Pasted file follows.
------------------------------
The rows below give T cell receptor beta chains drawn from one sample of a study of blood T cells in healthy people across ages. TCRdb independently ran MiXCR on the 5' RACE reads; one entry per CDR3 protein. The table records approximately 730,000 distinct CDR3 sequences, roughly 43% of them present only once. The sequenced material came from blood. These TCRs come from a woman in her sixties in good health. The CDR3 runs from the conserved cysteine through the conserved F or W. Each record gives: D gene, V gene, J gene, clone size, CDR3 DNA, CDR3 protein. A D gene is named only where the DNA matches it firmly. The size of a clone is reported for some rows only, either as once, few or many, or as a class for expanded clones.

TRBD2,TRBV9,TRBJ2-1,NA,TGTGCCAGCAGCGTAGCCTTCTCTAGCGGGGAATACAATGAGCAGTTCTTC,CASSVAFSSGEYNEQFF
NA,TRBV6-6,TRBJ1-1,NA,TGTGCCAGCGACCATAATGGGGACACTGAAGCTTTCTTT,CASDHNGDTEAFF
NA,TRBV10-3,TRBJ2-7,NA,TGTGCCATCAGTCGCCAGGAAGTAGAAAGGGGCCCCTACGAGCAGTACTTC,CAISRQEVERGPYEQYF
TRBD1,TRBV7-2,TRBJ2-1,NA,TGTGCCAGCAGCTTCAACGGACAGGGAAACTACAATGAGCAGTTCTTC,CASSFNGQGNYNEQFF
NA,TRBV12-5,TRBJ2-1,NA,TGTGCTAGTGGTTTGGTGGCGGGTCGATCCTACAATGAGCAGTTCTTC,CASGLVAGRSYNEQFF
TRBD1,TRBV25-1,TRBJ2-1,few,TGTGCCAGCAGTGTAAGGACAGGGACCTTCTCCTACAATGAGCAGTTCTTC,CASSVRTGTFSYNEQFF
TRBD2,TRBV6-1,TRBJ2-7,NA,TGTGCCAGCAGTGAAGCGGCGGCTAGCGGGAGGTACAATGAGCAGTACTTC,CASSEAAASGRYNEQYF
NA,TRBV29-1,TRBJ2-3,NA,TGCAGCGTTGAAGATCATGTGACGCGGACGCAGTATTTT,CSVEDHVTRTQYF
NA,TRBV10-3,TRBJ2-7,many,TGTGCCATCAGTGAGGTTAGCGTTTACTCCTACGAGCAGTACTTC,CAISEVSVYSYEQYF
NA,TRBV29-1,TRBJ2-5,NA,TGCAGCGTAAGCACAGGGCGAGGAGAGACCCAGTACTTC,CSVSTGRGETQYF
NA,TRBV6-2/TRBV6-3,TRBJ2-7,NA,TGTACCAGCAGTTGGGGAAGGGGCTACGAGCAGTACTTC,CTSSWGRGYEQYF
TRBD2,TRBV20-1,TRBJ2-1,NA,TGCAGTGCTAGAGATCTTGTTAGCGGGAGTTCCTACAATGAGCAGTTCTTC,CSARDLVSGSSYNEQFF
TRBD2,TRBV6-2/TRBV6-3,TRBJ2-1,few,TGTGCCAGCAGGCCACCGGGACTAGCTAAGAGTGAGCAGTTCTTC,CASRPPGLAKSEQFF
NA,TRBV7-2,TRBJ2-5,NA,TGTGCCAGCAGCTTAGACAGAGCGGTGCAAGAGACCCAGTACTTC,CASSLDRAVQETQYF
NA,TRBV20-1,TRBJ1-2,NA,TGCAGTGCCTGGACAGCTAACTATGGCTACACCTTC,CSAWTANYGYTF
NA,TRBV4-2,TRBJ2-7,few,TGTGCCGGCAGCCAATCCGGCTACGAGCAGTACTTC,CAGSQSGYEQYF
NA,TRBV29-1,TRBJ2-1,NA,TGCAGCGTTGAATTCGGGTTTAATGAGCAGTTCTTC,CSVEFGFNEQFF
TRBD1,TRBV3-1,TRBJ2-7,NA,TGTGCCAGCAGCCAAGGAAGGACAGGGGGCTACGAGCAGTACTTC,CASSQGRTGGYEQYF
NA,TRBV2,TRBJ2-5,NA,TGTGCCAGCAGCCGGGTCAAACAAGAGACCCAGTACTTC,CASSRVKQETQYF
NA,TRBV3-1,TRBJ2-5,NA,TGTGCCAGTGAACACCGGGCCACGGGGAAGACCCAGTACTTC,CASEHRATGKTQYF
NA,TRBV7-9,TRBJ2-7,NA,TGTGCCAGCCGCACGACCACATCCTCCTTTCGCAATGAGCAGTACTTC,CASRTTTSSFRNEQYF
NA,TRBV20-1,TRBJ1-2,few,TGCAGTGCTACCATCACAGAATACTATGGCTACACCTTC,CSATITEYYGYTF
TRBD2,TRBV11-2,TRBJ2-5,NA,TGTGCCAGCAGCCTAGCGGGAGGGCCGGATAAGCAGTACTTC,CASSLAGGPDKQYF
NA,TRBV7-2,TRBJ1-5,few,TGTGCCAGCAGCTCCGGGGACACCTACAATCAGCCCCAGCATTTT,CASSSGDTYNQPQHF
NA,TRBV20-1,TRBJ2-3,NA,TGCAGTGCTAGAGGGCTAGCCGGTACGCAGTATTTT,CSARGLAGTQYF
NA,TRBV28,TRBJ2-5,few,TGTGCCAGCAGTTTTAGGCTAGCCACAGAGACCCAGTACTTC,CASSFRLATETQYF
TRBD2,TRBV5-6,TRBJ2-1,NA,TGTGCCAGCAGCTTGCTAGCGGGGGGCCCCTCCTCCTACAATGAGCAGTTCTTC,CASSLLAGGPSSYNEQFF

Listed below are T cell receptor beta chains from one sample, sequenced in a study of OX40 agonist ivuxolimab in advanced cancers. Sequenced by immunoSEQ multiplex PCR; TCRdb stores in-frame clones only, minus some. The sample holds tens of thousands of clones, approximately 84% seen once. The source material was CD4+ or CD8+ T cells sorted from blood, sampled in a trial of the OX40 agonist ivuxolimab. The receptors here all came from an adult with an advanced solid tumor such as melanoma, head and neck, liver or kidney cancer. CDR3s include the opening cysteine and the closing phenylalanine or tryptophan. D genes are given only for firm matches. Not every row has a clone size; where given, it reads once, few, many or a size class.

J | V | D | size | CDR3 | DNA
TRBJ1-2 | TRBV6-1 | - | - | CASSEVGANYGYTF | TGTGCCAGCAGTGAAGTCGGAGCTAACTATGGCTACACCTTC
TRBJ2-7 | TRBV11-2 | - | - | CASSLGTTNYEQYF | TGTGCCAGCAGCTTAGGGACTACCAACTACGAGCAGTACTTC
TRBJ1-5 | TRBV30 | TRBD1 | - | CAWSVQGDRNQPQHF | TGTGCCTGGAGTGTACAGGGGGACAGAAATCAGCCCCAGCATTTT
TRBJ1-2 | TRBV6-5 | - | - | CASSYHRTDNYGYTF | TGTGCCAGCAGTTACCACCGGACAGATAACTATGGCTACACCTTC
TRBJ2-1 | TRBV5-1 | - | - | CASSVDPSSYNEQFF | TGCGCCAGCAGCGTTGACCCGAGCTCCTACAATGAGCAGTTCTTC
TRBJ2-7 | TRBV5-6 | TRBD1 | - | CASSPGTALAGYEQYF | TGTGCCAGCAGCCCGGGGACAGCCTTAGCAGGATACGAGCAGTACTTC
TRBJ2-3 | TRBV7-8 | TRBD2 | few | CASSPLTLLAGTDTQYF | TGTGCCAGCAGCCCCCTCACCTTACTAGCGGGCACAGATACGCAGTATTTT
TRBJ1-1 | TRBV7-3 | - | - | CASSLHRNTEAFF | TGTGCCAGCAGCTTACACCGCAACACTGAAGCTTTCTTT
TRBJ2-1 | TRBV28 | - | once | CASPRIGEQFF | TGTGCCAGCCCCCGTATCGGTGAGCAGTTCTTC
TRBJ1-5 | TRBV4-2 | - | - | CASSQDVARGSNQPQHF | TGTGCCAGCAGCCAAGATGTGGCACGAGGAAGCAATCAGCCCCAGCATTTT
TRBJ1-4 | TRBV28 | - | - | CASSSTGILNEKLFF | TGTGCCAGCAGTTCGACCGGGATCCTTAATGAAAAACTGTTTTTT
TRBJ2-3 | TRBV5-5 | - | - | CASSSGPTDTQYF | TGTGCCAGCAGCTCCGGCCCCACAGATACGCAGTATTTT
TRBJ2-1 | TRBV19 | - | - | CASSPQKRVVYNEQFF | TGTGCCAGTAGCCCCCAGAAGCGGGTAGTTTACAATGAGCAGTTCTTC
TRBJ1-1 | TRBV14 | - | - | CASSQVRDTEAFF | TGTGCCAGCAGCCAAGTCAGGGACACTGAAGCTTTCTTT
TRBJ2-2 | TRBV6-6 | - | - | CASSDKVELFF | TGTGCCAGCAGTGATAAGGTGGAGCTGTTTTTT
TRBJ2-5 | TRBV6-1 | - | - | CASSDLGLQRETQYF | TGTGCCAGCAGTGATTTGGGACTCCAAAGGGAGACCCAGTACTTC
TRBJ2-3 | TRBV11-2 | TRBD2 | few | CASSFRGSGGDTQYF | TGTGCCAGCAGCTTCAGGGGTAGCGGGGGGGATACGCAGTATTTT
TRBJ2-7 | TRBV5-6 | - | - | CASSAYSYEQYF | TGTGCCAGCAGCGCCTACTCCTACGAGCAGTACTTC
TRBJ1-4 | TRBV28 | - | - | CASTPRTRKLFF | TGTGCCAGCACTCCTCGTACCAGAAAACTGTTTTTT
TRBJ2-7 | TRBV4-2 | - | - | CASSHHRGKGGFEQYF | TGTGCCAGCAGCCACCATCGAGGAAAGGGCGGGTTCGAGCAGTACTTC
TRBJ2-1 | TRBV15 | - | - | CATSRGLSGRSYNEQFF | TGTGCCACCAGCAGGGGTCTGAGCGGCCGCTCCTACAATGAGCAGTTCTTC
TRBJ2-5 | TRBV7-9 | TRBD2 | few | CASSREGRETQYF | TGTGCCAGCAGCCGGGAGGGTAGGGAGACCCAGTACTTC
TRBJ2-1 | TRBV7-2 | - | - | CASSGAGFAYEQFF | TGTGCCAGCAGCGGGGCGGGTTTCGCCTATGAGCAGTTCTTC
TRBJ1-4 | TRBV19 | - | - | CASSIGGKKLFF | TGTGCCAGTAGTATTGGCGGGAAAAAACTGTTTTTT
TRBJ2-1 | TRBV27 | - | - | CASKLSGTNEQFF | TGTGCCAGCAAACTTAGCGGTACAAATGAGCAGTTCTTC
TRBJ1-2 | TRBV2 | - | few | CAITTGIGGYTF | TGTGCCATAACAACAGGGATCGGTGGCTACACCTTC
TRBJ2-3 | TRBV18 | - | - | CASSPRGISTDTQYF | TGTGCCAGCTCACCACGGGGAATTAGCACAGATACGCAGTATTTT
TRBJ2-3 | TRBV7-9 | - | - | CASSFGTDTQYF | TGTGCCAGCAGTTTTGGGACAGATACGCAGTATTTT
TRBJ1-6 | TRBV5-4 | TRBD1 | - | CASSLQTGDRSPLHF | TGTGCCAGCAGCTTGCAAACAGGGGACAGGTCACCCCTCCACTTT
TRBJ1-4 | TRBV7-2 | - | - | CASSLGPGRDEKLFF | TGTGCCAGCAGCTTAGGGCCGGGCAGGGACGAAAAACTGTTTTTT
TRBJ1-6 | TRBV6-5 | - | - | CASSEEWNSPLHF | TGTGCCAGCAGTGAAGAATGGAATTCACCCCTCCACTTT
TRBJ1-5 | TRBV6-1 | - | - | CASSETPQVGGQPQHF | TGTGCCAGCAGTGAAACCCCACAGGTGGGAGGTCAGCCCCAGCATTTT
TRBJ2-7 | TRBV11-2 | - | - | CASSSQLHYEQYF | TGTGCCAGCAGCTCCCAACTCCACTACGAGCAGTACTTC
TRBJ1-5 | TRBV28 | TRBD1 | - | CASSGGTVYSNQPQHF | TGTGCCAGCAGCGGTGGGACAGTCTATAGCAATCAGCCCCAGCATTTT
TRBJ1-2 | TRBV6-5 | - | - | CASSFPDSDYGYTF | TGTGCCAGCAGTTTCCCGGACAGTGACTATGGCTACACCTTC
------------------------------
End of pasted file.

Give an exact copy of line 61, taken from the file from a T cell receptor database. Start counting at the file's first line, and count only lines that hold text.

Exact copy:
TRBJ1-6 | TRBV6-5 | - | - | CASSEEWNSPLHF | TGTGCCAGCAGTGAAGAATGGAATTCACCCCTCCACTTT